I had a dream last week in which I was on a horse, an imposing beast of great strength and rippling muscles. I don’t remember where I was going, but it was important for me to get there as fast as possible. As I rode boldly forth, however, I was dismayed to discover that the horse was becoming smaller, frail, and withered. I continued trying to spur it onward, urgently, but began to worry that I might hurt it or even break its back with my weight. Finally, it became unridable, too weak to carry me. And I discovered that the horse had turned into my elderly little cat, Dolly, who died two years ago this month.
I share this with you because it was pretty intense. It felt mythological, like something from a fairy tale. And the interpretation seemed fairly obvious — I mean, it probably doesn’t take a Jungian analyst to decipher it as a fear of running out of steam, depletion, losing juice and momentum, and failing to make it to my destination.
Anybody else feeling this way?
My poor husband has to listen to a lot of my dreams because I remember many of them and they’re often pretty vivid, so of course I described this one to him. It had come to me in the midst of a particularly busy stretch, when I was feeling overwhelmed by responsibilities.
So as I was telling Travis about it, I said: “I think I’m just going to have to get good at winging it, plowing onward even if I’m not ready, even if it’s half-assed.”
Travis, bless him, responded, “Or maybe you’re going to have to practice trusting that you can be excellent even if you aren’t as prepared as you think you need to be.”
I’m a very lucky man. And Travis was absolutely right.
Our fears of insufficiency usually are more enervating than our undertakings and responsibilities themselves. Worrying and fretting that we don’t have enough of whatever we think it’s gonna take is, in itself, depleting and exhausting.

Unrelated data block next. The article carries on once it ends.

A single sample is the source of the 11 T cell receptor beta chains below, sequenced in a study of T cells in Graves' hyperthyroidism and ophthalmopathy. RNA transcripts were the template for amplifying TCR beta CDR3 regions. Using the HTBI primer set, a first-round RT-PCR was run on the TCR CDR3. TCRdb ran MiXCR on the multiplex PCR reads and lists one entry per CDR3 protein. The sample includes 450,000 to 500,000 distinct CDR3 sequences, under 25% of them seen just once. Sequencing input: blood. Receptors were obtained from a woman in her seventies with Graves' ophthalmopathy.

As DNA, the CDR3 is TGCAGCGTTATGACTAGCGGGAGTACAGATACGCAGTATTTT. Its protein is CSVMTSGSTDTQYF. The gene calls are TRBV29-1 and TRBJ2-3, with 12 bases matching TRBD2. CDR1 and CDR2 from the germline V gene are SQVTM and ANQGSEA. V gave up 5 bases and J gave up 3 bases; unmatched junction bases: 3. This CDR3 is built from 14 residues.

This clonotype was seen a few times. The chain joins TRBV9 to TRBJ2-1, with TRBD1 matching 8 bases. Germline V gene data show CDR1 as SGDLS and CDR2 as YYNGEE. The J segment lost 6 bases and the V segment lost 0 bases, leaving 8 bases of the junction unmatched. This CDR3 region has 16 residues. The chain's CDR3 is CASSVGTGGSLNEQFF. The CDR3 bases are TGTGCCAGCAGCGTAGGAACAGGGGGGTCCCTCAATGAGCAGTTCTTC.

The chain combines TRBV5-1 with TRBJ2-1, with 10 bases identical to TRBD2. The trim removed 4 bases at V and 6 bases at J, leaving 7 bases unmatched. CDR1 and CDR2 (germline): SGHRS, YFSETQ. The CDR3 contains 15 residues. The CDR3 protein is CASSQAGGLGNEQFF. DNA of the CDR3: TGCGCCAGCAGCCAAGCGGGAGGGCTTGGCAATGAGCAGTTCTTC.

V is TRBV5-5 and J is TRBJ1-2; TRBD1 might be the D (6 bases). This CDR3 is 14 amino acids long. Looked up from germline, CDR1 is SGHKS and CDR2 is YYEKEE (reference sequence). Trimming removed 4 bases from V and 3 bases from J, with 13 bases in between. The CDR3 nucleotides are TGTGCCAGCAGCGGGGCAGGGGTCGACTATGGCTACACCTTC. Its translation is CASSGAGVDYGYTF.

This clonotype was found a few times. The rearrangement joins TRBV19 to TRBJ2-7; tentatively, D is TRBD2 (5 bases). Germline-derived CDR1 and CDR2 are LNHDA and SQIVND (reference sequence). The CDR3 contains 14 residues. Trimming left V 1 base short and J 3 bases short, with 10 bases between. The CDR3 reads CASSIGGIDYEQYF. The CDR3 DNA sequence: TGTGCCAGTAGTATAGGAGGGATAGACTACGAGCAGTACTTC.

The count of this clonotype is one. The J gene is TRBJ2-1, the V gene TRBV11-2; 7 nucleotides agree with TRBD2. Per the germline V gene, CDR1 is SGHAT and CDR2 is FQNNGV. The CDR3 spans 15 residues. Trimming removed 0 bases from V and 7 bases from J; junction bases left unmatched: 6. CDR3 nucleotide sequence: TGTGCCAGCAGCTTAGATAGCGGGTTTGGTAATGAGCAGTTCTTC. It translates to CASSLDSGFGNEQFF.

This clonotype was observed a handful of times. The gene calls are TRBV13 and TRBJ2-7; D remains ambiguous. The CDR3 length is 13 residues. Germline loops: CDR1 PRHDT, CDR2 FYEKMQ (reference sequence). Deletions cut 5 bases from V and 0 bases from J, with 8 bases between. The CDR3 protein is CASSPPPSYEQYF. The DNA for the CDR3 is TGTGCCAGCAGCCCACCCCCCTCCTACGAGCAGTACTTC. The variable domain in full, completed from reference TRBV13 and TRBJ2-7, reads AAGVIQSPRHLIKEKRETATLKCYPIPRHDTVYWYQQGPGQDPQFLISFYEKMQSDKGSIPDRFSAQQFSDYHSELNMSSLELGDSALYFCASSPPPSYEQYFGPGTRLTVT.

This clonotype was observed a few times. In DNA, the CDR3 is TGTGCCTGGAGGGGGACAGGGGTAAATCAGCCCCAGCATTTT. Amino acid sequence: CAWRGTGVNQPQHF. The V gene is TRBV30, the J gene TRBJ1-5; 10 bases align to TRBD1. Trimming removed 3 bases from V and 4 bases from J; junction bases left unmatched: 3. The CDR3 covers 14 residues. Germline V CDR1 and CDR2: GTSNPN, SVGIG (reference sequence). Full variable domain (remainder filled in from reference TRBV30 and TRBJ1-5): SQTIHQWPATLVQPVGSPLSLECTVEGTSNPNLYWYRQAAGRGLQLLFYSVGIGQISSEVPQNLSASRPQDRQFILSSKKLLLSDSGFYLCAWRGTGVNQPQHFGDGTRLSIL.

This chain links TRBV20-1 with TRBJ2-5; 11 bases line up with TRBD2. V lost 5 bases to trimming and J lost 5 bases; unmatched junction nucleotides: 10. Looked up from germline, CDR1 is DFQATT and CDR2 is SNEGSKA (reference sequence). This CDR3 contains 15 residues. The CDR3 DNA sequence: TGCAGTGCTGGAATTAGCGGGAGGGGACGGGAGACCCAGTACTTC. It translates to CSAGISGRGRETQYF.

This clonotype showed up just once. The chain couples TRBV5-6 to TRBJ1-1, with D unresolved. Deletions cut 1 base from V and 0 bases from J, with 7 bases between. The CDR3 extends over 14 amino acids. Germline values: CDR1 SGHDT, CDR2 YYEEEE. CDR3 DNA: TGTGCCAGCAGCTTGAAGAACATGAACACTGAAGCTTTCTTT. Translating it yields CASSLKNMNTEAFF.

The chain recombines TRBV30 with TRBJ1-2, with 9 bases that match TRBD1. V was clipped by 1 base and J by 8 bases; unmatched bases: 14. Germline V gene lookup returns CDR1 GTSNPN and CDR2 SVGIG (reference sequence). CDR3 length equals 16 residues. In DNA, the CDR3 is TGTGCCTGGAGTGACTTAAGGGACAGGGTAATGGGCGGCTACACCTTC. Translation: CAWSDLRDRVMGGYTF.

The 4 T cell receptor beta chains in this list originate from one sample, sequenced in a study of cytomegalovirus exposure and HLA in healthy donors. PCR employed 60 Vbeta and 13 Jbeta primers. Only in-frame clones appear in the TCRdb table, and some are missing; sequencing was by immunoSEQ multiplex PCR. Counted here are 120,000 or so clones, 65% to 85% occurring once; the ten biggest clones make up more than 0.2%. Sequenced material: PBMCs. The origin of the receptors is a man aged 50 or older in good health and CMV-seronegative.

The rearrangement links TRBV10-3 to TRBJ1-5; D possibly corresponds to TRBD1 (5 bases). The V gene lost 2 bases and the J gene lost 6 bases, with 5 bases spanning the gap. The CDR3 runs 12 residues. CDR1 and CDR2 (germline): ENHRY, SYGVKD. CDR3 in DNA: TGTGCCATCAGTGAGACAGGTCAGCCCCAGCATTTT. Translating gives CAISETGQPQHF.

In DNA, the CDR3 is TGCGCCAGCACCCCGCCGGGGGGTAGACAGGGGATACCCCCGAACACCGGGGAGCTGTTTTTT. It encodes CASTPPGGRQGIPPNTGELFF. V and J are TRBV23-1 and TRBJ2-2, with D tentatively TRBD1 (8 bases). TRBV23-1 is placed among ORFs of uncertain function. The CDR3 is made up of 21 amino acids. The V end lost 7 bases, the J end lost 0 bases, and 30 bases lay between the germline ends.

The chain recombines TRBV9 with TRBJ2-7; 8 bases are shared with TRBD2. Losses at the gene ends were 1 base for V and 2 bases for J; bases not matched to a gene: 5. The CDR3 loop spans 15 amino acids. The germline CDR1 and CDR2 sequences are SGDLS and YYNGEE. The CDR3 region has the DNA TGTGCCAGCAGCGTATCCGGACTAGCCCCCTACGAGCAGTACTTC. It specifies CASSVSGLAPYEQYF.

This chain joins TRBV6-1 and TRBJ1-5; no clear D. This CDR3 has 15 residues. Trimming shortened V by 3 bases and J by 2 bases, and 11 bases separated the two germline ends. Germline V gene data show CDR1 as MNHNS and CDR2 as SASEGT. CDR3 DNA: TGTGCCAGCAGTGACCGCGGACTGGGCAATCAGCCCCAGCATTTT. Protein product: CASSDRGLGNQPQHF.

The thing is, we’re going to get through it, we’re going to get most of it done — and we can either be anxious pitiful wrecks throughout, or we can energize ourselves by remembering that we’re always perfectly suited for our lives. We are, in fact, born for this. We are meant to be here, fully and honestly and wholeheartedly.
This is true no matter what. Of course it’s nice to be able to envision ourselves on a heroic quest, riding a great stallion. But sometimes we do feel like we’re barely getting by, limping along on a feeble cat. Either way, we’re enough. We can practice trusting that whatever we’re bringing to our situations and circumstances — courage or reservation, preparation or spontaneity, certainty or bafflement, boundless vigor or the need to rest — will be precisely what is called for.
This week I am thinking about how we rejuvenate and re-source ourselves, how to pace appropriately and take good care, how to prepare when that’s possible and also to have faith when we’re not as prepared as we might like.
It occurred to me that if a horse can shrink down into a kitty, that kitty can also, in turn, transform — she can become a tiger, a dragon, a rocketship. And this depends, ultimately, on what we think of ourselves and our own capacities. If we let ourselves be, and trust in our own spiritual magnificence, we can be like the victorious Divine Mother Durga, with all eight of her multi-tasking arms getting things done as she rides her tiger into destiny.
I can’t wait to be with you this Sunday, you powerful Love-Cats. Service at 10:00, at Bosque Center for Spiritual Living. XO, Drew
© 2019 Drew Groves